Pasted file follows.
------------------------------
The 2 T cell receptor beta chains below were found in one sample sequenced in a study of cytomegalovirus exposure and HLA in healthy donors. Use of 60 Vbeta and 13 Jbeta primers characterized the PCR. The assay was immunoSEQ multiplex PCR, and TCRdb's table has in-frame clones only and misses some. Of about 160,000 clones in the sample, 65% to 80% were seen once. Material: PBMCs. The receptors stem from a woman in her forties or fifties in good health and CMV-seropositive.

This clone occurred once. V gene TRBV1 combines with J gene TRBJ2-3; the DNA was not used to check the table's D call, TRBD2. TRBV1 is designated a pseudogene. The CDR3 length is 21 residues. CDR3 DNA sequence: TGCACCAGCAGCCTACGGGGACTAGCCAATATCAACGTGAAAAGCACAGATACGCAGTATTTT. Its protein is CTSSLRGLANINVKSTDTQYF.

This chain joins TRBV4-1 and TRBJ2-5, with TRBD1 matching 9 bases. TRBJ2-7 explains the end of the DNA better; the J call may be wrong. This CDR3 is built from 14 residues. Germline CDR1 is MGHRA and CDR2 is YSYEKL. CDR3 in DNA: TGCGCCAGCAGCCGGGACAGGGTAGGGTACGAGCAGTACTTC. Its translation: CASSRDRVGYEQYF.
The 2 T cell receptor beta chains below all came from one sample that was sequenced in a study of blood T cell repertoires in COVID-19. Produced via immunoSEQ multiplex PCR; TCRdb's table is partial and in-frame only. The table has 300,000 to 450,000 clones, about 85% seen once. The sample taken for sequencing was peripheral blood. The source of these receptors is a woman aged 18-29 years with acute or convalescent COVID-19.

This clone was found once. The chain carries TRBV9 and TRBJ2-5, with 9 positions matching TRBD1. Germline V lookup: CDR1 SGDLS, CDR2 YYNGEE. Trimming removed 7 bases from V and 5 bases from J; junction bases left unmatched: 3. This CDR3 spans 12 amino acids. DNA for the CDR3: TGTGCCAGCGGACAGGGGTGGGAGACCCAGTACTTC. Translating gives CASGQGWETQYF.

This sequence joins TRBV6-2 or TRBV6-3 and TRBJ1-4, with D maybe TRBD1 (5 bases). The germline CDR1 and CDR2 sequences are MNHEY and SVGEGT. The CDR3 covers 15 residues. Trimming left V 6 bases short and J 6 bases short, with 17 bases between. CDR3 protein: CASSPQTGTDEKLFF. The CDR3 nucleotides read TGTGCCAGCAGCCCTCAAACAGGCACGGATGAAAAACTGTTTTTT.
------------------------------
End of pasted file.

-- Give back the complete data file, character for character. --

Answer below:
The 2 T cell receptor beta chains below were found in one sample sequenced in a study of cytomegalovirus exposure and HLA in healthy donors. Use of 60 Vbeta and 13 Jbeta primers characterized the PCR. The assay was immunoSEQ multiplex PCR, and TCRdb's table has in-frame clones only and misses some. Of about 160,000 clones in the sample, 65% to 80% were seen once. Material: PBMCs. The receptors stem from a woman in her forties or fifties in good health and CMV-seropositive.

This clone occurred once. V gene TRBV1 combines with J gene TRBJ2-3; the DNA was not used to check the table's D call, TRBD2. TRBV1 is designated a pseudogene. The CDR3 length is 21 residues. CDR3 DNA sequence: TGCACCAGCAGCCTACGGGGACTAGCCAATATCAACGTGAAAAGCACAGATACGCAGTATTTT. Its protein is CTSSLRGLANINVKSTDTQYF.

This chain joins TRBV4-1 and TRBJ2-5, with TRBD1 matching 9 bases. TRBJ2-7 explains the end of the DNA better; the J call may be wrong. This CDR3 is built from 14 residues. Germline CDR1 is MGHRA and CDR2 is YSYEKL. CDR3 in DNA: TGCGCCAGCAGCCGGGACAGGGTAGGGTACGAGCAGTACTTC. Its translation: CASSRDRVGYEQYF.
The 2 T cell receptor beta chains below all came from one sample that was sequenced in a study of blood T cell repertoires in COVID-19. Produced via immunoSEQ multiplex PCR; TCRdb's table is partial and in-frame only. The table has 300,000 to 450,000 clones, about 85% seen once. The sample taken for sequencing was peripheral blood. The source of these receptors is a woman aged 18-29 years with acute or convalescent COVID-19.

This clone was found once. The chain carries TRBV9 and TRBJ2-5, with 9 positions matching TRBD1. Germline V lookup: CDR1 SGDLS, CDR2 YYNGEE. Trimming removed 7 bases from V and 5 bases from J; junction bases left unmatched: 3. This CDR3 spans 12 amino acids. DNA for the CDR3: TGTGCCAGCGGACAGGGGTGGGAGACCCAGTACTTC. Translating gives CASGQGWETQYF.

This sequence joins TRBV6-2 or TRBV6-3 and TRBJ1-4, with D maybe TRBD1 (5 bases). The germline CDR1 and CDR2 sequences are MNHEY and SVGEGT. The CDR3 covers 15 residues. Trimming left V 6 bases short and J 6 bases short, with 17 bases between. CDR3 protein: CASSPQTGTDEKLFF. The CDR3 nucleotides read TGTGCCAGCAGCCCTCAAACAGGCACGGATGAAAAACTGTTTTTT.